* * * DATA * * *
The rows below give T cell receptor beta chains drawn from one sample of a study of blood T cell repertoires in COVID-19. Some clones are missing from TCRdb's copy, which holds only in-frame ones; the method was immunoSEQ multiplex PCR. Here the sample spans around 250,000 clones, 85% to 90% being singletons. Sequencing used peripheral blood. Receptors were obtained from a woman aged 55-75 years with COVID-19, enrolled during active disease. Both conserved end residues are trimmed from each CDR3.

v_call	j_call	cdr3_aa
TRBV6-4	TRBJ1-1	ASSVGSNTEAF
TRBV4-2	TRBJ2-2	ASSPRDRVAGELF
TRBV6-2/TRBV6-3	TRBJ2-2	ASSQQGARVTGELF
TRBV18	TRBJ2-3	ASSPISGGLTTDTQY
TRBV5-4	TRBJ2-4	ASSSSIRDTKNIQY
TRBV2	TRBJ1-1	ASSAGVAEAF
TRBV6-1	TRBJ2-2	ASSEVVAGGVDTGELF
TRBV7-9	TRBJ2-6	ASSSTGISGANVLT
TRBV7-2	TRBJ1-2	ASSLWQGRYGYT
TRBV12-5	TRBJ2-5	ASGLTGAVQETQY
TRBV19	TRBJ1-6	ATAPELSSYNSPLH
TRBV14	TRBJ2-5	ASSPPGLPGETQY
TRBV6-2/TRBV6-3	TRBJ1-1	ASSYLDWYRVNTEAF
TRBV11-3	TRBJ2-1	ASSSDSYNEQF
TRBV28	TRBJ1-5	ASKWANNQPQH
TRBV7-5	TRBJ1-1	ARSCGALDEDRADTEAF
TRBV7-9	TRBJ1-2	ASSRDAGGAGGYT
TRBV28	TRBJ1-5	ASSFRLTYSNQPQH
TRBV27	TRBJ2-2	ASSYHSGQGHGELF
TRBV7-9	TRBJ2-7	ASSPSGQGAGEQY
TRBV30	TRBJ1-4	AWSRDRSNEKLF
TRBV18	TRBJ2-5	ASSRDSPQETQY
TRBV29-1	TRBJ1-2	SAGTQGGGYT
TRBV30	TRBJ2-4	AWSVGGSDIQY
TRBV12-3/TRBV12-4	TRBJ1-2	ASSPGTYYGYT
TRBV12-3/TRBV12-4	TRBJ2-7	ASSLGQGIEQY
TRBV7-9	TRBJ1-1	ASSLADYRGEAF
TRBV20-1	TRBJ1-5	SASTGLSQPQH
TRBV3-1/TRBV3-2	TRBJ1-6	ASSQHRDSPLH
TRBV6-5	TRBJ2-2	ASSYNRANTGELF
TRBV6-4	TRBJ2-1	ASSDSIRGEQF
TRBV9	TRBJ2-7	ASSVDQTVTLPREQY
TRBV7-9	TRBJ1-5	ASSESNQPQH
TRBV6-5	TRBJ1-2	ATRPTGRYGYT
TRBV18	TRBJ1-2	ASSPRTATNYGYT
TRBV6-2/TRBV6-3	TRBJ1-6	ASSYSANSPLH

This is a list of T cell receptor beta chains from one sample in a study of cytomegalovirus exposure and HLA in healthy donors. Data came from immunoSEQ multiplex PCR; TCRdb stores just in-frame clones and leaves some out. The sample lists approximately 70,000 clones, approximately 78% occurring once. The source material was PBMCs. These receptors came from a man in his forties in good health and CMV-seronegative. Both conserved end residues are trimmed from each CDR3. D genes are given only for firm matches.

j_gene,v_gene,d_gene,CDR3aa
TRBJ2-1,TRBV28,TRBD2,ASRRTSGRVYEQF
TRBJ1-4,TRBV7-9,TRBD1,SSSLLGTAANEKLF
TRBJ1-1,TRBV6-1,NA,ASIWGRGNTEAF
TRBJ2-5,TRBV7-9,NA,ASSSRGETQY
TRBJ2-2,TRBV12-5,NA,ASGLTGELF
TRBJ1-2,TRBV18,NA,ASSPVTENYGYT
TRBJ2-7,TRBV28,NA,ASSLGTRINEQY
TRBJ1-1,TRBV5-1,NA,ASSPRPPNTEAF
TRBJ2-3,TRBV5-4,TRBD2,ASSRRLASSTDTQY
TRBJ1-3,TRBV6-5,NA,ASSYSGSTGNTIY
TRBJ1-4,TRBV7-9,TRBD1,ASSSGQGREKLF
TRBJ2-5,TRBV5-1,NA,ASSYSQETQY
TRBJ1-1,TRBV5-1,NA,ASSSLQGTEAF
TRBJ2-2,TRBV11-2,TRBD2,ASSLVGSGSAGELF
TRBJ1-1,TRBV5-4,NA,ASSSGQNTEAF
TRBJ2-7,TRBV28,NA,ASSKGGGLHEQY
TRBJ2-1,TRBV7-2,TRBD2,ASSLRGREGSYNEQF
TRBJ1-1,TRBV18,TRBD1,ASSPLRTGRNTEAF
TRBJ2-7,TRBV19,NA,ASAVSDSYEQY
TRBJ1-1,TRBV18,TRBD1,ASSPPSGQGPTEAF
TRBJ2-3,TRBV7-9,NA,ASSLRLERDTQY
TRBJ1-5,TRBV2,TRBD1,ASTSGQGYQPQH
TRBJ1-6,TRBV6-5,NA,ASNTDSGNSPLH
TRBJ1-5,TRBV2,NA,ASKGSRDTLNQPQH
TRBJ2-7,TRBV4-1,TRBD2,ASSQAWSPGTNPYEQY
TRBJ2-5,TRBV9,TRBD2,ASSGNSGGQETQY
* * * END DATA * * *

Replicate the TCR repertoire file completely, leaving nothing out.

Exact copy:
The rows below give T cell receptor beta chains drawn from one sample of a study of blood T cell repertoires in COVID-19. Some clones are missing from TCRdb's copy, which holds only in-frame ones; the method was immunoSEQ multiplex PCR. Here the sample spans around 250,000 clones, 85% to 90% being singletons. Sequencing used peripheral blood. Receptors were obtained from a woman aged 55-75 years with COVID-19, enrolled during active disease. Both conserved end residues are trimmed from each CDR3.

v_call	j_call	cdr3_aa
TRBV6-4	TRBJ1-1	ASSVGSNTEAF
TRBV4-2	TRBJ2-2	ASSPRDRVAGELF
TRBV6-2/TRBV6-3	TRBJ2-2	ASSQQGARVTGELF
TRBV18	TRBJ2-3	ASSPISGGLTTDTQY
TRBV5-4	TRBJ2-4	ASSSSIRDTKNIQY
TRBV2	TRBJ1-1	ASSAGVAEAF
TRBV6-1	TRBJ2-2	ASSEVVAGGVDTGELF
TRBV7-9	TRBJ2-6	ASSSTGISGANVLT
TRBV7-2	TRBJ1-2	ASSLWQGRYGYT
TRBV12-5	TRBJ2-5	ASGLTGAVQETQY
TRBV19	TRBJ1-6	ATAPELSSYNSPLH
TRBV14	TRBJ2-5	ASSPPGLPGETQY
TRBV6-2/TRBV6-3	TRBJ1-1	ASSYLDWYRVNTEAF
TRBV11-3	TRBJ2-1	ASSSDSYNEQF
TRBV28	TRBJ1-5	ASKWANNQPQH
TRBV7-5	TRBJ1-1	ARSCGALDEDRADTEAF
TRBV7-9	TRBJ1-2	ASSRDAGGAGGYT
TRBV28	TRBJ1-5	ASSFRLTYSNQPQH
TRBV27	TRBJ2-2	ASSYHSGQGHGELF
TRBV7-9	TRBJ2-7	ASSPSGQGAGEQY
TRBV30	TRBJ1-4	AWSRDRSNEKLF
TRBV18	TRBJ2-5	ASSRDSPQETQY
TRBV29-1	TRBJ1-2	SAGTQGGGYT
TRBV30	TRBJ2-4	AWSVGGSDIQY
TRBV12-3/TRBV12-4	TRBJ1-2	ASSPGTYYGYT
TRBV12-3/TRBV12-4	TRBJ2-7	ASSLGQGIEQY
TRBV7-9	TRBJ1-1	ASSLADYRGEAF
TRBV20-1	TRBJ1-5	SASTGLSQPQH
TRBV3-1/TRBV3-2	TRBJ1-6	ASSQHRDSPLH
TRBV6-5	TRBJ2-2	ASSYNRANTGELF
TRBV6-4	TRBJ2-1	ASSDSIRGEQF
TRBV9	TRBJ2-7	ASSVDQTVTLPREQY
TRBV7-9	TRBJ1-5	ASSESNQPQH
TRBV6-5	TRBJ1-2	ATRPTGRYGYT
TRBV18	TRBJ1-2	ASSPRTATNYGYT
TRBV6-2/TRBV6-3	TRBJ1-6	ASSYSANSPLH

This is a list of T cell receptor beta chains from one sample in a study of cytomegalovirus exposure and HLA in healthy donors. Data came from immunoSEQ multiplex PCR; TCRdb stores just in-frame clones and leaves some out. The sample lists approximately 70,000 clones, approximately 78% occurring once. The source material was PBMCs. These receptors came from a man in his forties in good health and CMV-seronegative. Both conserved end residues are trimmed from each CDR3. D genes are given only for firm matches.

j_gene,v_gene,d_gene,CDR3aa
TRBJ2-1,TRBV28,TRBD2,ASRRTSGRVYEQF
TRBJ1-4,TRBV7-9,TRBD1,SSSLLGTAANEKLF
TRBJ1-1,TRBV6-1,NA,ASIWGRGNTEAF
TRBJ2-5,TRBV7-9,NA,ASSSRGETQY
TRBJ2-2,TRBV12-5,NA,ASGLTGELF
TRBJ1-2,TRBV18,NA,ASSPVTENYGYT
TRBJ2-7,TRBV28,NA,ASSLGTRINEQY
TRBJ1-1,TRBV5-1,NA,ASSPRPPNTEAF
TRBJ2-3,TRBV5-4,TRBD2,ASSRRLASSTDTQY
TRBJ1-3,TRBV6-5,NA,ASSYSGSTGNTIY
TRBJ1-4,TRBV7-9,TRBD1,ASSSGQGREKLF
TRBJ2-5,TRBV5-1,NA,ASSYSQETQY
TRBJ1-1,TRBV5-1,NA,ASSSLQGTEAF
TRBJ2-2,TRBV11-2,TRBD2,ASSLVGSGSAGELF
TRBJ1-1,TRBV5-4,NA,ASSSGQNTEAF
TRBJ2-7,TRBV28,NA,ASSKGGGLHEQY
TRBJ2-1,TRBV7-2,TRBD2,ASSLRGREGSYNEQF
TRBJ1-1,TRBV18,TRBD1,ASSPLRTGRNTEAF
TRBJ2-7,TRBV19,NA,ASAVSDSYEQY
TRBJ1-1,TRBV18,TRBD1,ASSPPSGQGPTEAF
TRBJ2-3,TRBV7-9,NA,ASSLRLERDTQY
TRBJ1-5,TRBV2,TRBD1,ASTSGQGYQPQH
TRBJ1-6,TRBV6-5,NA,ASNTDSGNSPLH
TRBJ1-5,TRBV2,NA,ASKGSRDTLNQPQH
TRBJ2-7,TRBV4-1,TRBD2,ASSQAWSPGTNPYEQY
TRBJ2-5,TRBV9,TRBD2,ASSGNSGGQETQY